After being asked to play a few tracks in the bar before tonight’s Summer Nights proceedings I find myself somewhat going in blind to what is in store for me up the stairs.
Ok not quite blind, I am familiar with The Streams recent EP and I did give all the other acts a fleeting listen and wandered in T Break a few weeks ago at the end of Waiting For Go’s set (but anyway apologies in advance for a fairly poorly researched review).
Still, none of this prepared me for the feel of the night as I watch the collection of ridiculously young looking people amble past me into the upstairs venue, people accompanied by their parents and overhearing about people waiting on results coming through are the order of the day; Highers or Standard Grades I don’t know but let’s hope for the former.
Regardless it’s encouraging to see young people coming along on mass to see local bands and the acts tonight produce an entertaining show.
Redolent open proceedings and the teenage four-piece (who I only manage to catch the tail end of due to DJ duties in the bar) deliver a promising set of sharp alt-indie.
The Edinburgh boys certainly have a lot to learn but tonight’s set is a spotlight for them and one that will definitely see their progress enhanced further as their astute songwriting and vast range of influences combine and allow them to find the next level, these are guys whose best looks just around the corner.
Another ridiculously young band are Model Aeroplanes, but with a slot at the BBC Introducing Stage at T in the Park already under their belt it appears that the sky is the limit for these boys.
Musically they produce high octane, sun filled indie rock, each song is delivered with a youthful exuberance that only compliments the infectious nature of their sound as they bounce around the stage willingly and delight the filling venue.
That and the fact that they’re all-round good kids to boot only spell big things around the corner.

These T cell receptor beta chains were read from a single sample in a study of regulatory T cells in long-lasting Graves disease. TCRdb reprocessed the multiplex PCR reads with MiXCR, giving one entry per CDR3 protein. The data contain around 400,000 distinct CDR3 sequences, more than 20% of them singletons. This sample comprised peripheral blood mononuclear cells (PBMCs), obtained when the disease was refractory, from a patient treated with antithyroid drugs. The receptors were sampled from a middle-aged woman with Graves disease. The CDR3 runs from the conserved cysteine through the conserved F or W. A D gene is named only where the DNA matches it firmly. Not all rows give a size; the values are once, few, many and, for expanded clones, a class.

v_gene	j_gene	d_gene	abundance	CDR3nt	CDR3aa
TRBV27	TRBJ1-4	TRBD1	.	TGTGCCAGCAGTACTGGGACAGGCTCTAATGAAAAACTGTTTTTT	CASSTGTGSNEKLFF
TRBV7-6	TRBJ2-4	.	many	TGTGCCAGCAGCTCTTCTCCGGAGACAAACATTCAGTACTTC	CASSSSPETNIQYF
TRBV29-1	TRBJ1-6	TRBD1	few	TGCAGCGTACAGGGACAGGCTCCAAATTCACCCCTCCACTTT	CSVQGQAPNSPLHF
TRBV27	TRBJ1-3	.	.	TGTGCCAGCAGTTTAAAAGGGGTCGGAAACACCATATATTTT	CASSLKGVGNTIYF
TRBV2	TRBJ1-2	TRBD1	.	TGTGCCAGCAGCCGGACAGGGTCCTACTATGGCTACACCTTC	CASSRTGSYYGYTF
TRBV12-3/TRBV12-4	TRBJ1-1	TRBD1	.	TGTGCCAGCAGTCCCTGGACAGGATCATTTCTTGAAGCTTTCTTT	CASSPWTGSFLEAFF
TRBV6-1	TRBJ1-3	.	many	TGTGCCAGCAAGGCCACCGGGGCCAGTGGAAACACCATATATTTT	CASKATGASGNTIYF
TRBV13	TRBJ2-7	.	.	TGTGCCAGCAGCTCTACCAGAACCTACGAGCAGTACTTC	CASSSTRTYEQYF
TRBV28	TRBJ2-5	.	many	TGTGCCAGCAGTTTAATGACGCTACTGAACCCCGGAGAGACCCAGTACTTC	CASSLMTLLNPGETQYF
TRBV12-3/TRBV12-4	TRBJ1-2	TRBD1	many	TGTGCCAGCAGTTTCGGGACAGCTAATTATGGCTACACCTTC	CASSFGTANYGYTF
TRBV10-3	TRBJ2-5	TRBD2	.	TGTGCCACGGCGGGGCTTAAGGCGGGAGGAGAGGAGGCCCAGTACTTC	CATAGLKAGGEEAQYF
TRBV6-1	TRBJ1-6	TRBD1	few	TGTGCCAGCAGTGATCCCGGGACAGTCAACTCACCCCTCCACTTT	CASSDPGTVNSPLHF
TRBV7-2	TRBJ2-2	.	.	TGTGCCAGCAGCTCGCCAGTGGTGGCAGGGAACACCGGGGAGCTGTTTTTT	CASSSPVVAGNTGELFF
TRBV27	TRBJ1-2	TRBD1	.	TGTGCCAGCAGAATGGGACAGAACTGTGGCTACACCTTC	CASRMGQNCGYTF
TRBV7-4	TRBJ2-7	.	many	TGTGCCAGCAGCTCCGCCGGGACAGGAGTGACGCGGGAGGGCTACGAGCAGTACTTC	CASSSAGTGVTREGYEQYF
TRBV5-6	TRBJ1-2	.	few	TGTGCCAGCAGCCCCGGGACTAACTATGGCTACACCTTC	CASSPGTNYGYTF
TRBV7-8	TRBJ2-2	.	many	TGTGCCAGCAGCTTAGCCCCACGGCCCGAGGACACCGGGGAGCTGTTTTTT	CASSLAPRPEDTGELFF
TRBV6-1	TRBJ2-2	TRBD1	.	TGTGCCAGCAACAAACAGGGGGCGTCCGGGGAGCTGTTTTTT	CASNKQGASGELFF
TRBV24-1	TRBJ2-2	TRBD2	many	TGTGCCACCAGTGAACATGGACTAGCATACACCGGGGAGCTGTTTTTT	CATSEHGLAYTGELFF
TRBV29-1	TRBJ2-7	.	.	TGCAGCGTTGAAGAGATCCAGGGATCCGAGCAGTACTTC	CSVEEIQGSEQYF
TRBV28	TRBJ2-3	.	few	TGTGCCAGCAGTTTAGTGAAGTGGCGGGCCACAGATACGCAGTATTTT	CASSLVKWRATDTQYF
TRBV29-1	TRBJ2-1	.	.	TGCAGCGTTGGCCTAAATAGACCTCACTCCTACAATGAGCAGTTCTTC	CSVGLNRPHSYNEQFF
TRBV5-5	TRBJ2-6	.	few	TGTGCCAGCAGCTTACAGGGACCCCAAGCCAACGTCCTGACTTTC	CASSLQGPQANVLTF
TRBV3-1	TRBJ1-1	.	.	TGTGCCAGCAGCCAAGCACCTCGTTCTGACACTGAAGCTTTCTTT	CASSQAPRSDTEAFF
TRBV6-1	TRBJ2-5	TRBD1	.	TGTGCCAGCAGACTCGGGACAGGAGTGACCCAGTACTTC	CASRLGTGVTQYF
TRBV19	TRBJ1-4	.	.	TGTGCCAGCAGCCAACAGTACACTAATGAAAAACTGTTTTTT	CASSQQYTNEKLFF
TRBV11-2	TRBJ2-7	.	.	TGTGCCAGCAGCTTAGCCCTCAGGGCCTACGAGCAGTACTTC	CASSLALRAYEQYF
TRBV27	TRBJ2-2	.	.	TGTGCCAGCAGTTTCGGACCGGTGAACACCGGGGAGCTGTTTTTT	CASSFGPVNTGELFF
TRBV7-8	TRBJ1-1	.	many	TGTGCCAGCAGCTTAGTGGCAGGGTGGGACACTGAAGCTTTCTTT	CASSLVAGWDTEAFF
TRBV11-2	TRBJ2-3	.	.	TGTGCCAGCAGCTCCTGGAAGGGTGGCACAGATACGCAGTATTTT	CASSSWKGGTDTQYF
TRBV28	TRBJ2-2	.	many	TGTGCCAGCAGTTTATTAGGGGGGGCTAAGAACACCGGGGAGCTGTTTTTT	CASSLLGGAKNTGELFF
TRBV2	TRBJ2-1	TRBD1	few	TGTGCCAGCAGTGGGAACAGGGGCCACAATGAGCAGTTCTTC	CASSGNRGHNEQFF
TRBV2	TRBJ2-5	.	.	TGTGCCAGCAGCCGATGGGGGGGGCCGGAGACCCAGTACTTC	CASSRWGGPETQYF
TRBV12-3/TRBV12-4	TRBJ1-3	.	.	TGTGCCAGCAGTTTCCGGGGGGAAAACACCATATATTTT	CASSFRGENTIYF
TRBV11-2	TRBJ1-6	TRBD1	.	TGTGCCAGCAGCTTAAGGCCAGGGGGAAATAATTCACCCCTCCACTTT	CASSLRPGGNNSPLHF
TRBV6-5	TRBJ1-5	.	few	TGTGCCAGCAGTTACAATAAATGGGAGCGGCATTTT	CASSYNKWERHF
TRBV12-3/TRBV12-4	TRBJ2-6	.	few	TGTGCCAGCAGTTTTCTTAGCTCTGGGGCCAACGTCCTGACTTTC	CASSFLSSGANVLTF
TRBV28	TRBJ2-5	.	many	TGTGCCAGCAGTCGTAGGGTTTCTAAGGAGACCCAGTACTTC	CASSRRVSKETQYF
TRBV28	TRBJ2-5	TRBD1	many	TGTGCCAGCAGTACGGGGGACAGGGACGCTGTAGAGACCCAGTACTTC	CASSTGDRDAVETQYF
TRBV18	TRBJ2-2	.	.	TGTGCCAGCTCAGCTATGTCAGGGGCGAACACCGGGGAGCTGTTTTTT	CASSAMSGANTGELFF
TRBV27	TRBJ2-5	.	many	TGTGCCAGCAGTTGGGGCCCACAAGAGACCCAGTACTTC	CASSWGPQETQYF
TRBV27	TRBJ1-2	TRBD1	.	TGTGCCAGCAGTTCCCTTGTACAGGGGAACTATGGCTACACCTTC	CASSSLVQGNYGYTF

Close your eyes during The Streams set and you could easily imagine you’re hearing Jetpacks frontman Adam Thompson’s ever-impressive pipes on show, as frontman Shaun Duncan shares Thompson’s powerful twang.
Indeed the trio do list the Jetpacks as one of their influences and tonight they produce a number of songs that their peers would be more than proud of, they’ve not quite got anything that cuts the sing-along chops of ‘Quiet Little Voices’ but they’re well on their way.
The trio who, while still looking young look a good deal older than anyone else on the bill tonight, have plenty of presence and an image that could easily see them be latched onto by anyone who has the luck to witness them; their bass heavy alternative indie shows plenty of promise that could see them easily catapulted into the limelight.
Headliners Waiting For Go are very popular indeed, as the hoards of youngsters, and some old, invade the barrier to watch the immaculately groomed five-piece deliver a set of dancefloor filling indie beats.
They produce the kind of music that anyone with a few drinks in them, and a good few without, would be happy to dance to, they’re powerful, engaging and they just put a spring in your step.
Like everyone tonight with the right amount of luck they could have the relative big time knocking on their door, but WFG are producing the kind of music that the younger generation want on mass: addictive indie rock that can fill a dance floor; it’s incredibly fun stuff really.
All in all the night works perfectly as showcase for up and coming talent, allowing four of Scotland’s best young talents to showcase their talents in front of a young audience, surely a positive thing for Scottish music all round.
Words: Iain Dawson
Photos: Simon Jones